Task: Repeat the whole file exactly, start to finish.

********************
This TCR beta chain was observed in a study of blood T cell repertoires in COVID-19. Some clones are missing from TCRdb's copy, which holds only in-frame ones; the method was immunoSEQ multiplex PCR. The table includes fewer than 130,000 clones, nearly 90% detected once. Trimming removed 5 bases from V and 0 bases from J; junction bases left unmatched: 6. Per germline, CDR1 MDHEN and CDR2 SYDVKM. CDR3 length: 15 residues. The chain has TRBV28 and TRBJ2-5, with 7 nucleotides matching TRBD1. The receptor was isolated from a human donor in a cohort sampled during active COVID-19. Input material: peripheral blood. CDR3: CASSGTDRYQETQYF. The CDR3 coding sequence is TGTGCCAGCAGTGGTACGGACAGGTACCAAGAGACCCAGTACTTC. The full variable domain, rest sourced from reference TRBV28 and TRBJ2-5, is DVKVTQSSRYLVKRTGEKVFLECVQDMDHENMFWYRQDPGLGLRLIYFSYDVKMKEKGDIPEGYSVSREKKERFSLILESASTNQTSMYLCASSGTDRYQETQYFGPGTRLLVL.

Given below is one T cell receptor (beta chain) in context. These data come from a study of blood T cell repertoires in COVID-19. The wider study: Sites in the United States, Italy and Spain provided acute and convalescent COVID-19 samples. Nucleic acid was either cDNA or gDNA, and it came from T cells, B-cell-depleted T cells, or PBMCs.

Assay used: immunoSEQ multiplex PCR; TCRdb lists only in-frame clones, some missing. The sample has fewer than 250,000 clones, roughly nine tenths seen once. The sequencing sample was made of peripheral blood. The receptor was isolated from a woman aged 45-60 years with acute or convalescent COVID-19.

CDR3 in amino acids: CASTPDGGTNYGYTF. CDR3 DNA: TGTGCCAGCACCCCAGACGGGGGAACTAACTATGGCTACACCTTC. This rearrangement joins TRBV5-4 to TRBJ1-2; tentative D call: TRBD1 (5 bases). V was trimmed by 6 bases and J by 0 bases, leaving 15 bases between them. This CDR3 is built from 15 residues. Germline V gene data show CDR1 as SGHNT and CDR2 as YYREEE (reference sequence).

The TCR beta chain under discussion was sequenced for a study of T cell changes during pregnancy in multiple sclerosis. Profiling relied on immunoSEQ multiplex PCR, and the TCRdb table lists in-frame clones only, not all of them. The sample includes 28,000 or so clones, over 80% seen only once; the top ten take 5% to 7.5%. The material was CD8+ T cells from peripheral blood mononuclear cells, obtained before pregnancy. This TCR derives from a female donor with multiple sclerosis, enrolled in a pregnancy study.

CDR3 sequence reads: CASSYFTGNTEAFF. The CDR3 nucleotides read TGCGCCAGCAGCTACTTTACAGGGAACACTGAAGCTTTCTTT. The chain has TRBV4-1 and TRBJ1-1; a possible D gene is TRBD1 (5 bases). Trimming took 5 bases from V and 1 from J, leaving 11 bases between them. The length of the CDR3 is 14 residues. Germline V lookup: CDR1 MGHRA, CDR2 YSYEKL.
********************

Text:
This TCR beta chain was observed in a study of blood T cell repertoires in COVID-19. Some clones are missing from TCRdb's copy, which holds only in-frame ones; the method was immunoSEQ multiplex PCR. The table includes fewer than 130,000 clones, nearly 90% detected once. Trimming removed 5 bases from V and 0 bases from J; junction bases left unmatched: 6. Per germline, CDR1 MDHEN and CDR2 SYDVKM. CDR3 length: 15 residues. The chain has TRBV28 and TRBJ2-5, with 7 nucleotides matching TRBD1. The receptor was isolated from a human donor in a cohort sampled during active COVID-19. Input material: peripheral blood. CDR3: CASSGTDRYQETQYF. The CDR3 coding sequence is TGTGCCAGCAGTGGTACGGACAGGTACCAAGAGACCCAGTACTTC. The full variable domain, rest sourced from reference TRBV28 and TRBJ2-5, is DVKVTQSSRYLVKRTGEKVFLECVQDMDHENMFWYRQDPGLGLRLIYFSYDVKMKEKGDIPEGYSVSREKKERFSLILESASTNQTSMYLCASSGTDRYQETQYFGPGTRLLVL.

Given below is one T cell receptor (beta chain) in context. These data come from a study of blood T cell repertoires in COVID-19. The wider study: Sites in the United States, Italy and Spain provided acute and convalescent COVID-19 samples. Nucleic acid was either cDNA or gDNA, and it came from T cells, B-cell-depleted T cells, or PBMCs.

Assay used: immunoSEQ multiplex PCR; TCRdb lists only in-frame clones, some missing. The sample has fewer than 250,000 clones, roughly nine tenths seen once. The sequencing sample was made of peripheral blood. The receptor was isolated from a woman aged 45-60 years with acute or convalescent COVID-19.

CDR3 in amino acids: CASTPDGGTNYGYTF. CDR3 DNA: TGTGCCAGCACCCCAGACGGGGGAACTAACTATGGCTACACCTTC. This rearrangement joins TRBV5-4 to TRBJ1-2; tentative D call: TRBD1 (5 bases). V was trimmed by 6 bases and J by 0 bases, leaving 15 bases between them. This CDR3 is built from 15 residues. Germline V gene data show CDR1 as SGHNT and CDR2 as YYREEE (reference sequence).

The TCR beta chain under discussion was sequenced for a study of T cell changes during pregnancy in multiple sclerosis. Profiling relied on immunoSEQ multiplex PCR, and the TCRdb table lists in-frame clones only, not all of them. The sample includes 28,000 or so clones, over 80% seen only once; the top ten take 5% to 7.5%. The material was CD8+ T cells from peripheral blood mononuclear cells, obtained before pregnancy. This TCR derives from a female donor with multiple sclerosis, enrolled in a pregnancy study.

CDR3 sequence reads: CASSYFTGNTEAFF. The CDR3 nucleotides read TGCGCCAGCAGCTACTTTACAGGGAACACTGAAGCTTTCTTT. The chain has TRBV4-1 and TRBJ1-1; a possible D gene is TRBD1 (5 bases). Trimming took 5 bases from V and 1 from J, leaving 11 bases between them. The length of the CDR3 is 14 residues. Germline V lookup: CDR1 MGHRA, CDR2 YSYEKL.